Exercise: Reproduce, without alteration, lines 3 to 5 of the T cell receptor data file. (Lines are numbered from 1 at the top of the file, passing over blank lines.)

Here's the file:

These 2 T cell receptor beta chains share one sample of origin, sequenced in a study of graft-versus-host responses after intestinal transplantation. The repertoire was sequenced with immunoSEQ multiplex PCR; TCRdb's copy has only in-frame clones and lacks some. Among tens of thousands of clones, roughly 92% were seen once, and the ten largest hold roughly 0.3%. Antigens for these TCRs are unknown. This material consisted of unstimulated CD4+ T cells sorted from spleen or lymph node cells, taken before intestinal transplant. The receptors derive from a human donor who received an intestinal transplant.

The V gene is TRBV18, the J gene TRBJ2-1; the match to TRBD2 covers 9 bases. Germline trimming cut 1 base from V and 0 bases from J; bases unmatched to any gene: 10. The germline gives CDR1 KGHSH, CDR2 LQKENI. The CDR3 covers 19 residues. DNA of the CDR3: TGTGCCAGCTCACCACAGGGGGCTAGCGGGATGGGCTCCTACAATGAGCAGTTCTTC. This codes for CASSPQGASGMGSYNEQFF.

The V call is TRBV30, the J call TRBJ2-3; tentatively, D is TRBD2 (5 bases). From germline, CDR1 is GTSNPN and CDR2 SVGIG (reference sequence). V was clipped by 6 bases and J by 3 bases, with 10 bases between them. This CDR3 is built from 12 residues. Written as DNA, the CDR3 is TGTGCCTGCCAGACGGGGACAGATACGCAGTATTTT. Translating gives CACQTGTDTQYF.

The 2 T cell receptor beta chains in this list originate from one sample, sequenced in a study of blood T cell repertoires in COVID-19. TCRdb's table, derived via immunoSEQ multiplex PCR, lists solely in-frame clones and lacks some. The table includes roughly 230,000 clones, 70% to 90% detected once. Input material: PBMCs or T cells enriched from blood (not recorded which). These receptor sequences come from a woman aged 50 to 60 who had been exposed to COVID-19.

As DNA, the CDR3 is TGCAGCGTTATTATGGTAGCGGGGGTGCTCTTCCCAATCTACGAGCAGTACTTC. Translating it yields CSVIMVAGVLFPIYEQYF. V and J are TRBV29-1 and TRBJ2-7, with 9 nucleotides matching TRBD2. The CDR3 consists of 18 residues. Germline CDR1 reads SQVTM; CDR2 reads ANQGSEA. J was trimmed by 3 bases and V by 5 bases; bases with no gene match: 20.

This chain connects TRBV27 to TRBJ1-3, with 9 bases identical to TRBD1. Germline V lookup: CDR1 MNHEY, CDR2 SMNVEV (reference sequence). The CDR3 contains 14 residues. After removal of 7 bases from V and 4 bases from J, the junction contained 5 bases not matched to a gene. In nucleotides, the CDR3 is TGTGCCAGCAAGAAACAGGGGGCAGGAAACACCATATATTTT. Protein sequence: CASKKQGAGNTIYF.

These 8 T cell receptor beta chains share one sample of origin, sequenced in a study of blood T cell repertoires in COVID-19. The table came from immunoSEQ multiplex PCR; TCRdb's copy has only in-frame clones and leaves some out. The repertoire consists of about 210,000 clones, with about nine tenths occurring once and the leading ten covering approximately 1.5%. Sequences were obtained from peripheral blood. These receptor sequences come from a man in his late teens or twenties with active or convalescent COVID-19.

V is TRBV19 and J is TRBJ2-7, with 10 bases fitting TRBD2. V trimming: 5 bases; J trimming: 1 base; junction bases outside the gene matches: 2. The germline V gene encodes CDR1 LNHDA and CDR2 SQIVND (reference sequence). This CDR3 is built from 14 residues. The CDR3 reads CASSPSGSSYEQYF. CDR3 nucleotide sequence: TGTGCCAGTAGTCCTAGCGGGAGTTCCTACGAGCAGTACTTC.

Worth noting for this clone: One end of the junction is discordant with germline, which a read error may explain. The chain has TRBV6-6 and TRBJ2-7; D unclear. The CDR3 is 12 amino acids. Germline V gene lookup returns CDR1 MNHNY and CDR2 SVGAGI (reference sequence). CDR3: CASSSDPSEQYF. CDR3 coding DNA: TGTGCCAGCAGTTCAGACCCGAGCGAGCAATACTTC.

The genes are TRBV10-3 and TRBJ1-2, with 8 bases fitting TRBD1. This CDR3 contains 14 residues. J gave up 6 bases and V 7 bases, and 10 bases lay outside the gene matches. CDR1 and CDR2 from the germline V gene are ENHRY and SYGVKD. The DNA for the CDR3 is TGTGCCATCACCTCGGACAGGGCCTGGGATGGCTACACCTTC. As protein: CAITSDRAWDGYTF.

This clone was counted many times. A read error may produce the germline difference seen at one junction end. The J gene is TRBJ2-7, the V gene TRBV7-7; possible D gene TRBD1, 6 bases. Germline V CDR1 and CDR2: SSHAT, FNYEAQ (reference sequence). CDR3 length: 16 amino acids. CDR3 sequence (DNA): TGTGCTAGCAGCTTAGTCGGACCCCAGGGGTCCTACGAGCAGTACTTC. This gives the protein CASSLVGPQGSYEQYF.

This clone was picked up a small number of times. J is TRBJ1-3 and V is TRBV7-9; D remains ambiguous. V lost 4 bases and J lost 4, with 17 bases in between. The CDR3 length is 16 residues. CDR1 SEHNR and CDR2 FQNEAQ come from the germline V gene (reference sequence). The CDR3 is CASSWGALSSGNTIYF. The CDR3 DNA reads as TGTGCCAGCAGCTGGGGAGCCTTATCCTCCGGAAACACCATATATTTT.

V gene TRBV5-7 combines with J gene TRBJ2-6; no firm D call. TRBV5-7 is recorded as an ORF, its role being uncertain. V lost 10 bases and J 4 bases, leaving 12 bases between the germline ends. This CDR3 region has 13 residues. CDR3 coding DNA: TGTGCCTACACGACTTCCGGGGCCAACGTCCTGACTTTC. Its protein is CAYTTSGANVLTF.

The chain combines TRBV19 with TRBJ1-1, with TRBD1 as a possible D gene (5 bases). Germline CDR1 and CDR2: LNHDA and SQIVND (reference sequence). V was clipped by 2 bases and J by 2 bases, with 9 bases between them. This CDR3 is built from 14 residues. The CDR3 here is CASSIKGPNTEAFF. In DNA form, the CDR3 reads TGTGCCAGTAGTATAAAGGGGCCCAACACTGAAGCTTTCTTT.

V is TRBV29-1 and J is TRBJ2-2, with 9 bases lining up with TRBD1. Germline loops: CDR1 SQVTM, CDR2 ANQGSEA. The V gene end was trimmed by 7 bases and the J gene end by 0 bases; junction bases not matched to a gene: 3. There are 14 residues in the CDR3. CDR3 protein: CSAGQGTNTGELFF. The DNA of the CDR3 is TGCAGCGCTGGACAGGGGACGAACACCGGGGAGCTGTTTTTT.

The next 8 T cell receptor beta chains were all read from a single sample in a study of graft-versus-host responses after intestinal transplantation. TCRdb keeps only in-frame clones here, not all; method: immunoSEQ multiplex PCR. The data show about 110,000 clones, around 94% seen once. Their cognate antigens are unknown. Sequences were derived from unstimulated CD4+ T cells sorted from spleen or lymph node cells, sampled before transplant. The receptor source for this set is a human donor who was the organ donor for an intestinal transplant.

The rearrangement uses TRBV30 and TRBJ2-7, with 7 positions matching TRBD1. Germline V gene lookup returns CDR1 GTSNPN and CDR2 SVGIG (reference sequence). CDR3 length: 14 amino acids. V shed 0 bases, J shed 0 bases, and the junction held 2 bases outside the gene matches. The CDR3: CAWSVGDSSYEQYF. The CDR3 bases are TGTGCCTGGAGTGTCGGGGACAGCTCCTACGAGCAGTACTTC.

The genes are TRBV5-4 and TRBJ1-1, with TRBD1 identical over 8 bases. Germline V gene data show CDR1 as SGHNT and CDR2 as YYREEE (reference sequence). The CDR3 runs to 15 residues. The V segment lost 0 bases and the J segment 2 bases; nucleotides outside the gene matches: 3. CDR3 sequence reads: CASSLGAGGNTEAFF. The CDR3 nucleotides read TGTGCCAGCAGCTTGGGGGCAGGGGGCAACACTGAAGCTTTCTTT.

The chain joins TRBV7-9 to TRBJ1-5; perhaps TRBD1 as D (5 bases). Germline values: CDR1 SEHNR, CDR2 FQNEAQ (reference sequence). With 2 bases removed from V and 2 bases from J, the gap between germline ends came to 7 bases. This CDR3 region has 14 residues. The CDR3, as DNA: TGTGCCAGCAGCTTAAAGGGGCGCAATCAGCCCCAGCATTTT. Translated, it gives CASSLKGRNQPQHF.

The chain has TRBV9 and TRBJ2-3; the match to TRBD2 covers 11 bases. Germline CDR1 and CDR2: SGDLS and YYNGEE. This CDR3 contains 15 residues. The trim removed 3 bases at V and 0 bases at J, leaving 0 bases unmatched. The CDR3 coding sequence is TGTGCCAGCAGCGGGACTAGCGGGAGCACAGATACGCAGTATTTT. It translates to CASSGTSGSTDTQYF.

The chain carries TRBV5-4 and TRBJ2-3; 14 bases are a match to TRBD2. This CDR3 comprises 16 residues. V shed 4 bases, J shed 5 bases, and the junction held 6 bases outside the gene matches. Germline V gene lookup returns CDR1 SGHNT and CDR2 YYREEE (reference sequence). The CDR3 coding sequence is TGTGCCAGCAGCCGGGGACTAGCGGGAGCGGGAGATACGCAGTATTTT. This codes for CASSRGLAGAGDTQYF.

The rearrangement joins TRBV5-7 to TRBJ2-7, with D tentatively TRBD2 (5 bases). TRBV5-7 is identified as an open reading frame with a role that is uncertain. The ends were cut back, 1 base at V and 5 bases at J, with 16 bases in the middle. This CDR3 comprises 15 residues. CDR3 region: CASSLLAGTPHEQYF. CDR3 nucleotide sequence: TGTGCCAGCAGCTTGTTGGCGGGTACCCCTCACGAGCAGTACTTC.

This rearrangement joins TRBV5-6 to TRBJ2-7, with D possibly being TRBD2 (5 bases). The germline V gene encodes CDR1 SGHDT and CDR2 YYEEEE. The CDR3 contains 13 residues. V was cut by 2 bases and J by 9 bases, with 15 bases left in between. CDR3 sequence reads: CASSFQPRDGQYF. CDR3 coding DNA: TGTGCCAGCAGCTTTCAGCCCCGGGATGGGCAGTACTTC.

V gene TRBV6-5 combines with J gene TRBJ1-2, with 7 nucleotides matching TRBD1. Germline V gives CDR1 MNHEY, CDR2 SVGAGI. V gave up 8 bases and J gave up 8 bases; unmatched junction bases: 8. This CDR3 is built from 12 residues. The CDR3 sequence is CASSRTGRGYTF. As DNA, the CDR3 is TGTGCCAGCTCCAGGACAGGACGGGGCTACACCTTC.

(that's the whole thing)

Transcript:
The V call is TRBV30, the J call TRBJ2-3; tentatively, D is TRBD2 (5 bases). From germline, CDR1 is GTSNPN and CDR2 SVGIG (reference sequence). V was clipped by 6 bases and J by 3 bases, with 10 bases between them. This CDR3 is built from 12 residues. Written as DNA, the CDR3 is TGTGCCTGCCAGACGGGGACAGATACGCAGTATTTT. Translating gives CACQTGTDTQYF.

The 2 T cell receptor beta chains in this list originate from one sample, sequenced in a study of blood T cell repertoires in COVID-19. TCRdb's table, derived via immunoSEQ multiplex PCR, lists solely in-frame clones and lacks some. The table includes roughly 230,000 clones, 70% to 90% detected once. Input material: PBMCs or T cells enriched from blood (not recorded which). These receptor sequences come from a woman aged 50 to 60 who had been exposed to COVID-19.

As DNA, the CDR3 is TGCAGCGTTATTATGGTAGCGGGGGTGCTCTTCCCAATCTACGAGCAGTACTTC. Translating it yields CSVIMVAGVLFPIYEQYF. V and J are TRBV29-1 and TRBJ2-7, with 9 nucleotides matching TRBD2. The CDR3 consists of 18 residues. Germline CDR1 reads SQVTM; CDR2 reads ANQGSEA. J was trimmed by 3 bases and V by 5 bases; bases with no gene match: 20.